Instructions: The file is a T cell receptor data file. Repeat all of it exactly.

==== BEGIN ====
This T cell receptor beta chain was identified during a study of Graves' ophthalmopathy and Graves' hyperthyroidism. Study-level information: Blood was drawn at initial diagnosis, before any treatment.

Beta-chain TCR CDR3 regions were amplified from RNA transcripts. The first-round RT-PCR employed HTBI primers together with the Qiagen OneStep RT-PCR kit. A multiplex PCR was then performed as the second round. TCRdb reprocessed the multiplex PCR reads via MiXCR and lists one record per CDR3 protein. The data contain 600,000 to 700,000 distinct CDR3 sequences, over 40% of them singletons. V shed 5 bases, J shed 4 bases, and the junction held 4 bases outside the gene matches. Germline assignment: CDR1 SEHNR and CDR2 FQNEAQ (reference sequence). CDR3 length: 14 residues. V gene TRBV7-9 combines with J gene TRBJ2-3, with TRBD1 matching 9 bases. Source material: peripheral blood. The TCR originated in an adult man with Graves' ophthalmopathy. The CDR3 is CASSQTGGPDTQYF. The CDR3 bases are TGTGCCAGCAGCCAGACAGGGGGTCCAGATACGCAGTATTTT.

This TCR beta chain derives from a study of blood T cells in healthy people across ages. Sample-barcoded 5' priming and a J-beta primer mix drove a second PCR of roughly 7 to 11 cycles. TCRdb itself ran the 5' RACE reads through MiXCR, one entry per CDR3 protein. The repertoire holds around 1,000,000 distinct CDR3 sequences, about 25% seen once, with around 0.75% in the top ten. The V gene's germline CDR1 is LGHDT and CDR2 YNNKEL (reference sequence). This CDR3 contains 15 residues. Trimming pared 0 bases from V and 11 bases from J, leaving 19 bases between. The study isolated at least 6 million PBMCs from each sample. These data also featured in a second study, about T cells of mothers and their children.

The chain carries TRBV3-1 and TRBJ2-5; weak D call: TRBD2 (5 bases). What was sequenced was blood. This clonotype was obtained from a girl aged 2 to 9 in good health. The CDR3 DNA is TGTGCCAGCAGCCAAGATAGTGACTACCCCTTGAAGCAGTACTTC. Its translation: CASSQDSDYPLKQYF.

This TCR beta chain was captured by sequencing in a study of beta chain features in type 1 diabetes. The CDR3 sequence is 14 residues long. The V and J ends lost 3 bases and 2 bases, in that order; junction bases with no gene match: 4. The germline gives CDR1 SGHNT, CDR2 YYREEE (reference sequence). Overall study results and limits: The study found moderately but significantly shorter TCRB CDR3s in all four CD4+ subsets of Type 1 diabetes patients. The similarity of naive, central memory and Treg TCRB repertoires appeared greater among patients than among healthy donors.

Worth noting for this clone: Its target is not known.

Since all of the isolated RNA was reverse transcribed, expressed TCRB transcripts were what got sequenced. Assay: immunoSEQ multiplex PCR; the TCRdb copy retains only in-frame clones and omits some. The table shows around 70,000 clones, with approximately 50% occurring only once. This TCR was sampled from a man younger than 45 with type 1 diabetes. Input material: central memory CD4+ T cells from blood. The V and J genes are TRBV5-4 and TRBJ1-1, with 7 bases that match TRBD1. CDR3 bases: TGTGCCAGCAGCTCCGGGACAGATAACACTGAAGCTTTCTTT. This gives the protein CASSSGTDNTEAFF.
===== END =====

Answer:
This T cell receptor beta chain was identified during a study of Graves' ophthalmopathy and Graves' hyperthyroidism. Study-level information: Blood was drawn at initial diagnosis, before any treatment.

Beta-chain TCR CDR3 regions were amplified from RNA transcripts. The first-round RT-PCR employed HTBI primers together with the Qiagen OneStep RT-PCR kit. A multiplex PCR was then performed as the second round. TCRdb reprocessed the multiplex PCR reads via MiXCR and lists one record per CDR3 protein. The data contain 600,000 to 700,000 distinct CDR3 sequences, over 40% of them singletons. V shed 5 bases, J shed 4 bases, and the junction held 4 bases outside the gene matches. Germline assignment: CDR1 SEHNR and CDR2 FQNEAQ (reference sequence). CDR3 length: 14 residues. V gene TRBV7-9 combines with J gene TRBJ2-3, with TRBD1 matching 9 bases. Source material: peripheral blood. The TCR originated in an adult man with Graves' ophthalmopathy. The CDR3 is CASSQTGGPDTQYF. The CDR3 bases are TGTGCCAGCAGCCAGACAGGGGGTCCAGATACGCAGTATTTT.

This TCR beta chain derives from a study of blood T cells in healthy people across ages. Sample-barcoded 5' priming and a J-beta primer mix drove a second PCR of roughly 7 to 11 cycles. TCRdb itself ran the 5' RACE reads through MiXCR, one entry per CDR3 protein. The repertoire holds around 1,000,000 distinct CDR3 sequences, about 25% seen once, with around 0.75% in the top ten. The V gene's germline CDR1 is LGHDT and CDR2 YNNKEL (reference sequence). This CDR3 contains 15 residues. Trimming pared 0 bases from V and 11 bases from J, leaving 19 bases between. The study isolated at least 6 million PBMCs from each sample. These data also featured in a second study, about T cells of mothers and their children.

The chain carries TRBV3-1 and TRBJ2-5; weak D call: TRBD2 (5 bases). What was sequenced was blood. This clonotype was obtained from a girl aged 2 to 9 in good health. The CDR3 DNA is TGTGCCAGCAGCCAAGATAGTGACTACCCCTTGAAGCAGTACTTC. Its translation: CASSQDSDYPLKQYF.

This TCR beta chain was captured by sequencing in a study of beta chain features in type 1 diabetes. The CDR3 sequence is 14 residues long. The V and J ends lost 3 bases and 2 bases, in that order; junction bases with no gene match: 4. The germline gives CDR1 SGHNT, CDR2 YYREEE (reference sequence). Overall study results and limits: The study found moderately but significantly shorter TCRB CDR3s in all four CD4+ subsets of Type 1 diabetes patients. The similarity of naive, central memory and Treg TCRB repertoires appeared greater among patients than among healthy donors.

Worth noting for this clone: Its target is not known.

Since all of the isolated RNA was reverse transcribed, expressed TCRB transcripts were what got sequenced. Assay: immunoSEQ multiplex PCR; the TCRdb copy retains only in-frame clones and omits some. The table shows around 70,000 clones, with approximately 50% occurring only once. This TCR was sampled from a man younger than 45 with type 1 diabetes. Input material: central memory CD4+ T cells from blood. The V and J genes are TRBV5-4 and TRBJ1-1, with 7 bases that match TRBD1. CDR3 bases: TGTGCCAGCAGCTCCGGGACAGATAACACTGAAGCTTTCTTT. This gives the protein CASSSGTDNTEAFF.